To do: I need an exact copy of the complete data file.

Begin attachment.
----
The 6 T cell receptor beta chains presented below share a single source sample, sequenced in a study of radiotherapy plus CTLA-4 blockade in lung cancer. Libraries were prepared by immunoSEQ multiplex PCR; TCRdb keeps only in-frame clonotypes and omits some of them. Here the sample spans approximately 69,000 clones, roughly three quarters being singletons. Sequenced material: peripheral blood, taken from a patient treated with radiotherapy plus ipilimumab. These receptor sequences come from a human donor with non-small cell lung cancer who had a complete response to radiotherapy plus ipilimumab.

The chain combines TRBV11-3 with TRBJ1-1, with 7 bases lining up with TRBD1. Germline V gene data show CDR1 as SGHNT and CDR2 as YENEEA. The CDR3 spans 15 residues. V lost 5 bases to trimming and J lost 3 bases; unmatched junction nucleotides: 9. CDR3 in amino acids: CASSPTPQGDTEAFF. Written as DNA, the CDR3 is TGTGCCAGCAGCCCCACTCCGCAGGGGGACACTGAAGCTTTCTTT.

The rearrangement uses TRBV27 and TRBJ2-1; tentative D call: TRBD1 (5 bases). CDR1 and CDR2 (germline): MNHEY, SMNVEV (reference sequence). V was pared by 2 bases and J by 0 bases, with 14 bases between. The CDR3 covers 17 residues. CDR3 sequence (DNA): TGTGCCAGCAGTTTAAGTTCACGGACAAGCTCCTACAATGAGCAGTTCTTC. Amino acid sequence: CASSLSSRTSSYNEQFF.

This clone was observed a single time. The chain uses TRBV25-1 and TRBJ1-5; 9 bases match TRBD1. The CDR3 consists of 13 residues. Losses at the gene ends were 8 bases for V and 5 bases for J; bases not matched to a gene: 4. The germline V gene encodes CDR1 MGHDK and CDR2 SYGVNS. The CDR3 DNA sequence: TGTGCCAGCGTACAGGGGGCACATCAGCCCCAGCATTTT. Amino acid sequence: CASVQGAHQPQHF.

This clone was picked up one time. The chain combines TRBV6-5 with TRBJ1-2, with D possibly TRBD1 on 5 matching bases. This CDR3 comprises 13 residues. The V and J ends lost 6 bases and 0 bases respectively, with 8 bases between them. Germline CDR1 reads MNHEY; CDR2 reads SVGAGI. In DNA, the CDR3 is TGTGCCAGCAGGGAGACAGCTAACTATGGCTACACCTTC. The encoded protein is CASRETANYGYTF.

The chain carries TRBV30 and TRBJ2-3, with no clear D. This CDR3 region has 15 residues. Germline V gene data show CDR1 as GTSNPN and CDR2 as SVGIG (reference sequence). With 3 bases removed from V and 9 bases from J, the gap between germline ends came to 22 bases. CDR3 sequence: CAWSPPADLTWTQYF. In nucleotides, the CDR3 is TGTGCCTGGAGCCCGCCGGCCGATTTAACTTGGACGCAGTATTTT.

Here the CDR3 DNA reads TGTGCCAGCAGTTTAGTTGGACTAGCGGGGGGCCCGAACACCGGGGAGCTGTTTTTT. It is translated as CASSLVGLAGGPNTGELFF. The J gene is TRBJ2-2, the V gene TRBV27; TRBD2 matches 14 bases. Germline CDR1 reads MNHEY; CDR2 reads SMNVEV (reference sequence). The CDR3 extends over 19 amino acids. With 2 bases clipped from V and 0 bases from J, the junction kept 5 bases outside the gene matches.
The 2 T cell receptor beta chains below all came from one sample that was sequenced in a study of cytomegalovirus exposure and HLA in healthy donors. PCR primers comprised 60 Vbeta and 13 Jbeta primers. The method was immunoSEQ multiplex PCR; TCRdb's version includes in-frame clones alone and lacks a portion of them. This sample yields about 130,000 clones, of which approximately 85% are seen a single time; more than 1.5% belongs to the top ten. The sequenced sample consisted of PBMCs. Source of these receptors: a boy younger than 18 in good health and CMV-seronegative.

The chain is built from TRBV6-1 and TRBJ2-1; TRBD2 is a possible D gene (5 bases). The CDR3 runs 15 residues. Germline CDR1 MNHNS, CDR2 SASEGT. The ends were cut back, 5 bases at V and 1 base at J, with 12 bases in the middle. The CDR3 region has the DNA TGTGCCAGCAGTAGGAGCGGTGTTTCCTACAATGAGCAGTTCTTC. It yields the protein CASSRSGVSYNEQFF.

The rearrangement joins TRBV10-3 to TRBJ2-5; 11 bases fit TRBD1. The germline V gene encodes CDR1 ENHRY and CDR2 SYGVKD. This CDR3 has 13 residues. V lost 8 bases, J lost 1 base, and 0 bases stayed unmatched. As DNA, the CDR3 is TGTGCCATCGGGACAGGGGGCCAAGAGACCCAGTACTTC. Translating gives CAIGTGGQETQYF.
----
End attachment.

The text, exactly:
The 6 T cell receptor beta chains presented below share a single source sample, sequenced in a study of radiotherapy plus CTLA-4 blockade in lung cancer. Libraries were prepared by immunoSEQ multiplex PCR; TCRdb keeps only in-frame clonotypes and omits some of them. Here the sample spans approximately 69,000 clones, roughly three quarters being singletons. Sequenced material: peripheral blood, taken from a patient treated with radiotherapy plus ipilimumab. These receptor sequences come from a human donor with non-small cell lung cancer who had a complete response to radiotherapy plus ipilimumab.

The chain combines TRBV11-3 with TRBJ1-1, with 7 bases lining up with TRBD1. Germline V gene data show CDR1 as SGHNT and CDR2 as YENEEA. The CDR3 spans 15 residues. V lost 5 bases to trimming and J lost 3 bases; unmatched junction nucleotides: 9. CDR3 in amino acids: CASSPTPQGDTEAFF. Written as DNA, the CDR3 is TGTGCCAGCAGCCCCACTCCGCAGGGGGACACTGAAGCTTTCTTT.

The rearrangement uses TRBV27 and TRBJ2-1; tentative D call: TRBD1 (5 bases). CDR1 and CDR2 (germline): MNHEY, SMNVEV (reference sequence). V was pared by 2 bases and J by 0 bases, with 14 bases between. The CDR3 covers 17 residues. CDR3 sequence (DNA): TGTGCCAGCAGTTTAAGTTCACGGACAAGCTCCTACAATGAGCAGTTCTTC. Amino acid sequence: CASSLSSRTSSYNEQFF.

This clone was observed a single time. The chain uses TRBV25-1 and TRBJ1-5; 9 bases match TRBD1. The CDR3 consists of 13 residues. Losses at the gene ends were 8 bases for V and 5 bases for J; bases not matched to a gene: 4. The germline V gene encodes CDR1 MGHDK and CDR2 SYGVNS. The CDR3 DNA sequence: TGTGCCAGCGTACAGGGGGCACATCAGCCCCAGCATTTT. Amino acid sequence: CASVQGAHQPQHF.

This clone was picked up one time. The chain combines TRBV6-5 with TRBJ1-2, with D possibly TRBD1 on 5 matching bases. This CDR3 comprises 13 residues. The V and J ends lost 6 bases and 0 bases respectively, with 8 bases between them. Germline CDR1 reads MNHEY; CDR2 reads SVGAGI. In DNA, the CDR3 is TGTGCCAGCAGGGAGACAGCTAACTATGGCTACACCTTC. The encoded protein is CASRETANYGYTF.

The chain carries TRBV30 and TRBJ2-3, with no clear D. This CDR3 region has 15 residues. Germline V gene data show CDR1 as GTSNPN and CDR2 as SVGIG (reference sequence). With 3 bases removed from V and 9 bases from J, the gap between germline ends came to 22 bases. CDR3 sequence: CAWSPPADLTWTQYF. In nucleotides, the CDR3 is TGTGCCTGGAGCCCGCCGGCCGATTTAACTTGGACGCAGTATTTT.

Here the CDR3 DNA reads TGTGCCAGCAGTTTAGTTGGACTAGCGGGGGGCCCGAACACCGGGGAGCTGTTTTTT. It is translated as CASSLVGLAGGPNTGELFF. The J gene is TRBJ2-2, the V gene TRBV27; TRBD2 matches 14 bases. Germline CDR1 reads MNHEY; CDR2 reads SMNVEV (reference sequence). The CDR3 extends over 19 amino acids. With 2 bases clipped from V and 0 bases from J, the junction kept 5 bases outside the gene matches.
The 2 T cell receptor beta chains below all came from one sample that was sequenced in a study of cytomegalovirus exposure and HLA in healthy donors. PCR primers comprised 60 Vbeta and 13 Jbeta primers. The method was immunoSEQ multiplex PCR; TCRdb's version includes in-frame clones alone and lacks a portion of them. This sample yields about 130,000 clones, of which approximately 85% are seen a single time; more than 1.5% belongs to the top ten. The sequenced sample consisted of PBMCs. Source of these receptors: a boy younger than 18 in good health and CMV-seronegative.

The chain is built from TRBV6-1 and TRBJ2-1; TRBD2 is a possible D gene (5 bases). The CDR3 runs 15 residues. Germline CDR1 MNHNS, CDR2 SASEGT. The ends were cut back, 5 bases at V and 1 base at J, with 12 bases in the middle. The CDR3 region has the DNA TGTGCCAGCAGTAGGAGCGGTGTTTCCTACAATGAGCAGTTCTTC. It yields the protein CASSRSGVSYNEQFF.

The rearrangement joins TRBV10-3 to TRBJ2-5; 11 bases fit TRBD1. The germline V gene encodes CDR1 ENHRY and CDR2 SYGVKD. This CDR3 has 13 residues. V lost 8 bases, J lost 1 base, and 0 bases stayed unmatched. As DNA, the CDR3 is TGTGCCATCGGGACAGGGGGCCAAGAGACCCAGTACTTC. Translating gives CAIGTGGQETQYF.